Axiom Wax Academy blog


News, views and product reviews from the spatula of 'Wax Daddy' Andy Rouillard. Welcome to the wonderful world of male waxing!

How to wax nostrils

By Wax Daddy, Mar 24 2011 01:31PM

Let’s be honest: nostril hair is not attractive.

And yet, for whatever reason, some guys insist on going out in public with thickets poking from their snouts in a vision that would give The Day Of The Triffids a run for the money.

Are they perhaps short-sighted? Do friends and family not think to mention it casually over dinner (“Pass the salt, dear, and do something about your nose hair while you’re at it”)? Or maybe the mere thought of uprooting each individual hair, one by one, is enough to bring tears to the eyes of any man with previous experience of tweezers?

The science is simple: as men age, hormonal fluctuations in the body result in unsightly hair sprouting from the ears and nose. To add insult to injury, these very same hormones are also thought to be responsible for a rapidly receding hairline higher up.

Wise men refuse to take this lying down. Poised in front of the bathroom mirror every Sunday night, we instead hack at the ever-advancing hedgerows with nail scissors, or those mini battery-operated trimmers that always make an appearance around Christmas time as ‘stocking fillers’ (for the record: they make rubbish presents).

As all wax aficionados know, the downside of trimming is that this method leaves behind visible bristles and means prickly regrowth within a week. Waxing, on the other hand, gives much cleaner and longer-lasting results… and surprisingly it hurts a lot less than plucking solitary hairs out one at a time.

Who wouldn’t be sold?!

It is perfectly safe to remove those nasty little stragglers protruding from the rim of the nostrils, and quite frankly I consider it a public service. So, crank up your wax pot and hold onto your Kleenex, we’re going in.

Contra-indications and cautions

In addition to your regular waxing contras, be aware of the following:

:: Excessive broken capillaries.

:: Frequent nose bleeds (i.e. the type of person who gets a nose bleed if you so much as look at them).

:: Any signs of infection, sore or broken skin (e.g. from a cold or hayfever).

:: Nose piercings (ask your client to remove any piercings before you start).

Nostril waxing procedure

(1) Crack open the non-strip (hot) wax - this particular service cannot be performed with strip (warm) wax.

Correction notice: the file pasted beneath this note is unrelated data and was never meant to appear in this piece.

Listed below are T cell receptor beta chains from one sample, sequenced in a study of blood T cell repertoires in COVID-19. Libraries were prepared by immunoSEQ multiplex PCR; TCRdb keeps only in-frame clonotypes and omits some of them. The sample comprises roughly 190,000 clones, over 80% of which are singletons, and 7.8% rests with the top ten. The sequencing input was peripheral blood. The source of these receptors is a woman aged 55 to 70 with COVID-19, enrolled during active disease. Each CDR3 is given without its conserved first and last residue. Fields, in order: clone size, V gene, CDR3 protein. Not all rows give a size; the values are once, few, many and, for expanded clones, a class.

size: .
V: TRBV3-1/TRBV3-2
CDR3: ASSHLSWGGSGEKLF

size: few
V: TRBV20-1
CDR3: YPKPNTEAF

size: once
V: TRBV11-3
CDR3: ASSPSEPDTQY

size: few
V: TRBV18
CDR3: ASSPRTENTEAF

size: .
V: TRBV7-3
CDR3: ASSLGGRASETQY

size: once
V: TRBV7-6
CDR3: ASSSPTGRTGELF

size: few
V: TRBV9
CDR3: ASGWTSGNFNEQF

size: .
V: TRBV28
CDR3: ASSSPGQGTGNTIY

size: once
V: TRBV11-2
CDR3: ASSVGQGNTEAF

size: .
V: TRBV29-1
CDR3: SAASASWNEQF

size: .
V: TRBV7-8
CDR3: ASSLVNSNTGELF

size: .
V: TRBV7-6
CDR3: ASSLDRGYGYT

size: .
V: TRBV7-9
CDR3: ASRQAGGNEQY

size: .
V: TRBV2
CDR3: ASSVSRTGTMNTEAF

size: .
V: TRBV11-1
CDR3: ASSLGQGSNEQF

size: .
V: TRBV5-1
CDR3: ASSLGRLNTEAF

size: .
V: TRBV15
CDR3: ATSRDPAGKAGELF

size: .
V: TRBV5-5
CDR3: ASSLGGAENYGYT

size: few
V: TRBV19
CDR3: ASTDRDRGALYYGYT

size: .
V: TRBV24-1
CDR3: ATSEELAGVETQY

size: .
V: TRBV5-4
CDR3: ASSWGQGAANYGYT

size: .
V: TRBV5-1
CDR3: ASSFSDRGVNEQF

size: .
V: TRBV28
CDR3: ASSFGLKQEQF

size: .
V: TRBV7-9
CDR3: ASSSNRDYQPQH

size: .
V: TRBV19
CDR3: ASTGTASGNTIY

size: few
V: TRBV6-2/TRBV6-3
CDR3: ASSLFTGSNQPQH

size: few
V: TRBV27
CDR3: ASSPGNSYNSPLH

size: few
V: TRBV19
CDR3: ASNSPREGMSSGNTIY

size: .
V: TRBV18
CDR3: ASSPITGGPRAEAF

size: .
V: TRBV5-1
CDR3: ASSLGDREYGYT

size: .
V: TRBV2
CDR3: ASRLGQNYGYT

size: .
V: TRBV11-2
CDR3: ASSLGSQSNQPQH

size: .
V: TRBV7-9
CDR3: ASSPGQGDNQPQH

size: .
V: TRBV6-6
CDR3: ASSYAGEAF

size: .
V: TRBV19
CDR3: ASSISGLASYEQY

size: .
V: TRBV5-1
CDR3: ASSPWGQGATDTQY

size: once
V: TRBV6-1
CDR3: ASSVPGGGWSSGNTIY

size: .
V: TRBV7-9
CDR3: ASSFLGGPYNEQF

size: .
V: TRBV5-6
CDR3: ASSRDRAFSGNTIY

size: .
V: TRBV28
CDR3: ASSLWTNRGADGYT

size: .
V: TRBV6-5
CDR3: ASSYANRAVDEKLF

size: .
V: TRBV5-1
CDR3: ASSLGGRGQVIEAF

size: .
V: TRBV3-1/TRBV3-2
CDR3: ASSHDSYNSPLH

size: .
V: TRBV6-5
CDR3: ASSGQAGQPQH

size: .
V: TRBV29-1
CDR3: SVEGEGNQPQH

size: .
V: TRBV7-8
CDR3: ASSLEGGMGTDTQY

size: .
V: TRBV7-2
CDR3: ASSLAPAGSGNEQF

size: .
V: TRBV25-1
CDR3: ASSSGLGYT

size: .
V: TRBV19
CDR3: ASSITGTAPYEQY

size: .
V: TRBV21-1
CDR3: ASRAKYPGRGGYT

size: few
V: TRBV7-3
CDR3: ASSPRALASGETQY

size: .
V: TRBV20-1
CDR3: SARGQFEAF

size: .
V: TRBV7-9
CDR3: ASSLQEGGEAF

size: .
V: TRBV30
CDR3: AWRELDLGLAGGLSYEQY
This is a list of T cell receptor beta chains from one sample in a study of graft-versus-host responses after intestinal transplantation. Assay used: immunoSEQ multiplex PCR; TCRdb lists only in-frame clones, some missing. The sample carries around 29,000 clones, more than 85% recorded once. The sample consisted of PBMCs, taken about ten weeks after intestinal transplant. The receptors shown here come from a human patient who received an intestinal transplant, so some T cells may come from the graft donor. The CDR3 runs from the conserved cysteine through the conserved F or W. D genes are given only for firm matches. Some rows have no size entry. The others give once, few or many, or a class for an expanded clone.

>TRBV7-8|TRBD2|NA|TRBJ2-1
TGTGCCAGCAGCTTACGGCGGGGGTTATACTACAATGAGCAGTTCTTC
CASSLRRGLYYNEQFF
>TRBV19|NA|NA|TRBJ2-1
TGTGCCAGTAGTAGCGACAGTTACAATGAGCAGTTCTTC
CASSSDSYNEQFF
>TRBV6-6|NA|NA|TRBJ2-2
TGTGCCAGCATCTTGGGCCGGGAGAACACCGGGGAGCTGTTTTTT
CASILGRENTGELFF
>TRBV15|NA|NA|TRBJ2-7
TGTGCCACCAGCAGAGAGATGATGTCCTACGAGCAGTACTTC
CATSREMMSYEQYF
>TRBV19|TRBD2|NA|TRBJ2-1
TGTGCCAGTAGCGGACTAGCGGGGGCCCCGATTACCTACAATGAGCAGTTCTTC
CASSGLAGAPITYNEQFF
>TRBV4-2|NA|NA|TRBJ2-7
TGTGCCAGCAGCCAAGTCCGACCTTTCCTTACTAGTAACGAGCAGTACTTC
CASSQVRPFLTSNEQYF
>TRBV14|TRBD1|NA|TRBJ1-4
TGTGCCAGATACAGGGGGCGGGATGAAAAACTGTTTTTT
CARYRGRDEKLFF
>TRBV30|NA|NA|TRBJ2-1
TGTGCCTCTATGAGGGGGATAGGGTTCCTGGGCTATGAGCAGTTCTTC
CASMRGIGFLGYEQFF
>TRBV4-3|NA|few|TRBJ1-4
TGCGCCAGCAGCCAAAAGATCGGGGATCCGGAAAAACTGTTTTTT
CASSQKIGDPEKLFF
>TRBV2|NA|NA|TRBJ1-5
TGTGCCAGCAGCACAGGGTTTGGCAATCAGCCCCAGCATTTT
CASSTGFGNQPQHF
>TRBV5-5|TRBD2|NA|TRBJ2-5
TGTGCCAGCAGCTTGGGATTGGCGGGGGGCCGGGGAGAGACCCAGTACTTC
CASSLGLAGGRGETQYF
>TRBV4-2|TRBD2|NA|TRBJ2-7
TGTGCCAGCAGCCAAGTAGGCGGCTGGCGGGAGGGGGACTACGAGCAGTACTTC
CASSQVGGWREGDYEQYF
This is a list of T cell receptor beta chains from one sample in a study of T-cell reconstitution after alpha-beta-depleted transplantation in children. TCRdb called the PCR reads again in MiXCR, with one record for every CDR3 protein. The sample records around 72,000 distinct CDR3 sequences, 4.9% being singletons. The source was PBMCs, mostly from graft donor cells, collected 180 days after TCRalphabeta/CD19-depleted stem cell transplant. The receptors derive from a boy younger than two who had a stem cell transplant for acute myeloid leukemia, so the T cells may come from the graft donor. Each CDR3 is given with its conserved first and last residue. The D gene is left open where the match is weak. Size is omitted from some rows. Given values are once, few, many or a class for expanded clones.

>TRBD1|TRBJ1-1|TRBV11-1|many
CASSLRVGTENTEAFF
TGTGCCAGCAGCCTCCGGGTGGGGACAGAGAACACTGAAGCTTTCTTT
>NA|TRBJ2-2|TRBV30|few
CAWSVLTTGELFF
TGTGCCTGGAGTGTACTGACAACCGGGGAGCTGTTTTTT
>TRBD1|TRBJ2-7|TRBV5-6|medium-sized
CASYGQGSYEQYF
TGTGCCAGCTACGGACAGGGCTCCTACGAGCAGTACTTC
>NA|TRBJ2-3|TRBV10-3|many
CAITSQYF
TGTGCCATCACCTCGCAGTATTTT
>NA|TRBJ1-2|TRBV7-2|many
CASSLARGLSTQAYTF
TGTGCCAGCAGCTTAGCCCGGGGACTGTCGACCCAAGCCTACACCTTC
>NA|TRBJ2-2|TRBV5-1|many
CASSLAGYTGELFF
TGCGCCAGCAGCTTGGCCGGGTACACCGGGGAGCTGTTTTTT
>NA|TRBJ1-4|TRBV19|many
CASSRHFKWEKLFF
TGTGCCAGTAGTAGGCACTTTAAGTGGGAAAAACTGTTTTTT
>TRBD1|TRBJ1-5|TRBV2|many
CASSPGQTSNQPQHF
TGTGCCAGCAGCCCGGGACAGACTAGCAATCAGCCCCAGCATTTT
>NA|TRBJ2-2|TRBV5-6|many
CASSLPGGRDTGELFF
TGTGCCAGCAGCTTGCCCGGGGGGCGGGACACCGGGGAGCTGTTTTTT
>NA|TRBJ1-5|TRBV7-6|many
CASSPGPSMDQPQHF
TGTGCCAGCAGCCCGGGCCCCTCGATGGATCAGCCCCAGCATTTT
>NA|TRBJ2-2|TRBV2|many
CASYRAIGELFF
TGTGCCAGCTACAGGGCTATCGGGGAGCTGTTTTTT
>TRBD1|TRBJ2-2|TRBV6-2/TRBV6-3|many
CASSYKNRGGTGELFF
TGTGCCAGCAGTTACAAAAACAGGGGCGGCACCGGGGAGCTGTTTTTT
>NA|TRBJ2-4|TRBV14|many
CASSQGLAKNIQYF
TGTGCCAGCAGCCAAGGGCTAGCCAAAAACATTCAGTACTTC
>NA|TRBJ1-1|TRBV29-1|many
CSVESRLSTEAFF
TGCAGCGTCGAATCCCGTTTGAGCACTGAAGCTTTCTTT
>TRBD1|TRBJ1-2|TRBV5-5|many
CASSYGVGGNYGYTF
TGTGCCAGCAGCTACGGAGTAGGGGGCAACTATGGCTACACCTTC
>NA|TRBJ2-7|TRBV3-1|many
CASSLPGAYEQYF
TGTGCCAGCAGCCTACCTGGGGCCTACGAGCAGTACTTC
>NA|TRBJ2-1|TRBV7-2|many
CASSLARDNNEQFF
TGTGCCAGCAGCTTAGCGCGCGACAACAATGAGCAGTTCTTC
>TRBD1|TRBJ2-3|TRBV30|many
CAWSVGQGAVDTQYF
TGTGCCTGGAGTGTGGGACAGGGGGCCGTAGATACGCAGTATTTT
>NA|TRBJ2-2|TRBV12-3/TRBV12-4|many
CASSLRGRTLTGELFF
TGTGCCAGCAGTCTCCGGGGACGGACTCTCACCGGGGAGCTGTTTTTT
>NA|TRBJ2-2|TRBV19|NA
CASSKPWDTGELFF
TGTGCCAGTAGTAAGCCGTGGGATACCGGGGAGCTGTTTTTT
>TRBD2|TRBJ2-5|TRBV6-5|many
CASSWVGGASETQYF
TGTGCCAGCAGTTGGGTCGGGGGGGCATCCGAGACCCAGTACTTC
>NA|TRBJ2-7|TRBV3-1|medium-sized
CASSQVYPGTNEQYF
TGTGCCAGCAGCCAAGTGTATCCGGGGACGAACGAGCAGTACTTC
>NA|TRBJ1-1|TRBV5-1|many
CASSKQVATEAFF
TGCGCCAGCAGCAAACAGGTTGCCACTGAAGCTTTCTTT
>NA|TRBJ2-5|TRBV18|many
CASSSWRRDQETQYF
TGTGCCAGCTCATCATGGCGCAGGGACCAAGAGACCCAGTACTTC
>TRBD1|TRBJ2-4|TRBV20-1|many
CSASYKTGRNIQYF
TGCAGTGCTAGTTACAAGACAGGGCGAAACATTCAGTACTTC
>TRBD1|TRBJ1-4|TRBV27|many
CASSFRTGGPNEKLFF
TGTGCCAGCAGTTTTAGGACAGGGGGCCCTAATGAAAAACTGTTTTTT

(2) Wear gloves. No arguments. Personally, I don’t fancy poking around in anyone’s nose without them.

(3) Raise the back of your couch slightly so that the client is lying in a semi-reclined position, with his head resting on a pillow or folded towel.

(4) Cleanse and apply a small amount of oil to the inside of both nostrils before starting, just around the lower rim of the nose (hence the gloves).

(5) Wax one nostril at a time and instruct your client to breathe through his mouth. Don’t fill both nostrils with wax at the same time, as this can feel a little claustrophobic.

(6) Get a pea-sized ball of non-strip wax on the end of a facial spatula. Press the nostril shut ever-so-slightly and wipe the wax across the outer rim of the nose (just the lower, visible part of the nostril - pressing the nostril with your finger avoids the risk of wax going too high into the nose). Ensure the wax overlaps sufficiently onto the outside of the nose, as this is what you will use as your ‘handle’ when the time comes for removal.

(7) Once the wax is in place, press the nostril completely closed for a few seconds until the wax starts to set - in effect, this will ‘squidge’ the wax up slightly into the lower part of the nose, catching all of those hairy little blighters in its sticky goodness. Leave the wax in place for another couple of minutes until it fully hardens.

(8) Caution: do not insert your spatula into the nose itself, and only put wax around the lower rim of the nostril. Do not insert your spatula beyond this point, and never leave a spatula inside the nostril while waiting for wax to harden.

(9) When completely dry, press both nostrils together with your fingers, grip the edge of wax that is outside the nostril with your other hand and tug the whole caboodle out quickly and firmly towards the client’s feet. Keep your hand parallel to the customer’s body during removal - don’t pull up into the air, as this will hurt (to put it mildly).

(10) Repeat on the other side, and finish by wiping a small amount of antiseptic cleanser over the area. Et voilà - one hair-free hooter.


Client has a moustache.

If your client has a moustache or more than a day's worth of beard growth, it’s safe to assume he probably wants it to stay where it is. Get him to hold a clean paper or fabric waxing strip under his nose while you apply the wax, which will avoid accidentally catching his facial hair (ouch). Dispose of the strip once the wax is in the nostril and still gummy, otherwise everything will become stuck together.

Wax takes ages to set.

Be aware that the wax inside the nose will take longer to set than normal, due to the warmth of this area. Don't remove until fully hardened or it will merely stretch like chewing gum, and you’ll be left with bits of gooey wax up the customer’s schnoz. To make efficient use of the time, turn the client’s head to the side and wax his ears while waiting for the wax in the nostril to dry.

Wax won’t come out.

If the wax gets stuck or breaks during removal, do not go fishing about with your finger or a pair tweezers trying to get it out! Simply apply more wax over the top, wait for it to set and try again.

Final thought

Sorry to labour the point, but please remember: NEVER shove a spatula or anything else up the client’s nose. It only takes a single mistimed sneeze to ruin someone’s day… ;-)

P.S. Have you seen our nostril waxing video tutorial on YouTube? It's free!

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